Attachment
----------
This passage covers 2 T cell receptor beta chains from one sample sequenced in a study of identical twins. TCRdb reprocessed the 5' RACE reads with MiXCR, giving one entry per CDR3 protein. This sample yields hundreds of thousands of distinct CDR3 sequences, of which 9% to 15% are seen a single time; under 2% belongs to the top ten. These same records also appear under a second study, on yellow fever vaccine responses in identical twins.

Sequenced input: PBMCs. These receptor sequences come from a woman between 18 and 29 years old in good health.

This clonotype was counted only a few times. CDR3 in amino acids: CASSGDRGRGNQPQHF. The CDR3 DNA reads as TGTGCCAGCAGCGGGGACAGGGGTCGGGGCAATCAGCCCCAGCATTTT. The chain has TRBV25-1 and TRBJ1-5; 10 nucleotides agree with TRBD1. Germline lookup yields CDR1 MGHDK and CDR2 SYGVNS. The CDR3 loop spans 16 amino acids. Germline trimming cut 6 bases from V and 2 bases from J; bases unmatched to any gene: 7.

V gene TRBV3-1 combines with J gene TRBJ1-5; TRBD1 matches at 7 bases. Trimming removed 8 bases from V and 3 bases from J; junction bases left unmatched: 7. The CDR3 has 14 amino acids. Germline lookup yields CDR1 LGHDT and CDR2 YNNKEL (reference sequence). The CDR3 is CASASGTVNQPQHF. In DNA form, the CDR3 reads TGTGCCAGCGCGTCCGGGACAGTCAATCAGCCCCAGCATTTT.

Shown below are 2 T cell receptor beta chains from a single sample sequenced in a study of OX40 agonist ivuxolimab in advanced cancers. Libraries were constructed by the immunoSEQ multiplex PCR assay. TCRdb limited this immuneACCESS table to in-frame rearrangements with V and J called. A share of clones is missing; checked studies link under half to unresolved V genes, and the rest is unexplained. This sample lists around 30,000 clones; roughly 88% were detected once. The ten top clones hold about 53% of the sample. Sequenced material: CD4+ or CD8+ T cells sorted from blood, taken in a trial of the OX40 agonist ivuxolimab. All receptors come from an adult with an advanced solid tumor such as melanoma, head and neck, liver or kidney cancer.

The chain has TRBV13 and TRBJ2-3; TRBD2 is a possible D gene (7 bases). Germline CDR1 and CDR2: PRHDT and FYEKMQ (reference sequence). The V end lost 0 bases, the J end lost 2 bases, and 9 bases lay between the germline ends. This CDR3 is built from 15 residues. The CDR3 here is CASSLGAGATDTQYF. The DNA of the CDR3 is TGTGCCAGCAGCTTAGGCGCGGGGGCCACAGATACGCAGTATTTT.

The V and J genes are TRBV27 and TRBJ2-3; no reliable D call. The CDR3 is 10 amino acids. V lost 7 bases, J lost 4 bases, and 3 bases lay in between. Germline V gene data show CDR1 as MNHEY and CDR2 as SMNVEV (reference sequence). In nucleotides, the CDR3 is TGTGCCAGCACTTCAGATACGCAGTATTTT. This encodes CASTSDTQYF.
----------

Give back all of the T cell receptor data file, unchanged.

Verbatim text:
This passage covers 2 T cell receptor beta chains from one sample sequenced in a study of identical twins. TCRdb reprocessed the 5' RACE reads with MiXCR, giving one entry per CDR3 protein. This sample yields hundreds of thousands of distinct CDR3 sequences, of which 9% to 15% are seen a single time; under 2% belongs to the top ten. These same records also appear under a second study, on yellow fever vaccine responses in identical twins.

Sequenced input: PBMCs. These receptor sequences come from a woman between 18 and 29 years old in good health.

This clonotype was counted only a few times. CDR3 in amino acids: CASSGDRGRGNQPQHF. The CDR3 DNA reads as TGTGCCAGCAGCGGGGACAGGGGTCGGGGCAATCAGCCCCAGCATTTT. The chain has TRBV25-1 and TRBJ1-5; 10 nucleotides agree with TRBD1. Germline lookup yields CDR1 MGHDK and CDR2 SYGVNS. The CDR3 loop spans 16 amino acids. Germline trimming cut 6 bases from V and 2 bases from J; bases unmatched to any gene: 7.

V gene TRBV3-1 combines with J gene TRBJ1-5; TRBD1 matches at 7 bases. Trimming removed 8 bases from V and 3 bases from J; junction bases left unmatched: 7. The CDR3 has 14 amino acids. Germline lookup yields CDR1 LGHDT and CDR2 YNNKEL (reference sequence). The CDR3 is CASASGTVNQPQHF. In DNA form, the CDR3 reads TGTGCCAGCGCGTCCGGGACAGTCAATCAGCCCCAGCATTTT.

Shown below are 2 T cell receptor beta chains from a single sample sequenced in a study of OX40 agonist ivuxolimab in advanced cancers. Libraries were constructed by the immunoSEQ multiplex PCR assay. TCRdb limited this immuneACCESS table to in-frame rearrangements with V and J called. A share of clones is missing; checked studies link under half to unresolved V genes, and the rest is unexplained. This sample lists around 30,000 clones; roughly 88% were detected once. The ten top clones hold about 53% of the sample. Sequenced material: CD4+ or CD8+ T cells sorted from blood, taken in a trial of the OX40 agonist ivuxolimab. All receptors come from an adult with an advanced solid tumor such as melanoma, head and neck, liver or kidney cancer.

The chain has TRBV13 and TRBJ2-3; TRBD2 is a possible D gene (7 bases). Germline CDR1 and CDR2: PRHDT and FYEKMQ (reference sequence). The V end lost 0 bases, the J end lost 2 bases, and 9 bases lay between the germline ends. This CDR3 is built from 15 residues. The CDR3 here is CASSLGAGATDTQYF. The DNA of the CDR3 is TGTGCCAGCAGCTTAGGCGCGGGGGCCACAGATACGCAGTATTTT.

The V and J genes are TRBV27 and TRBJ2-3; no reliable D call. The CDR3 is 10 amino acids. V lost 7 bases, J lost 4 bases, and 3 bases lay in between. Germline V gene data show CDR1 as MNHEY and CDR2 as SMNVEV (reference sequence). In nucleotides, the CDR3 is TGTGCCAGCACTTCAGATACGCAGTATTTT. This encodes CASTSDTQYF.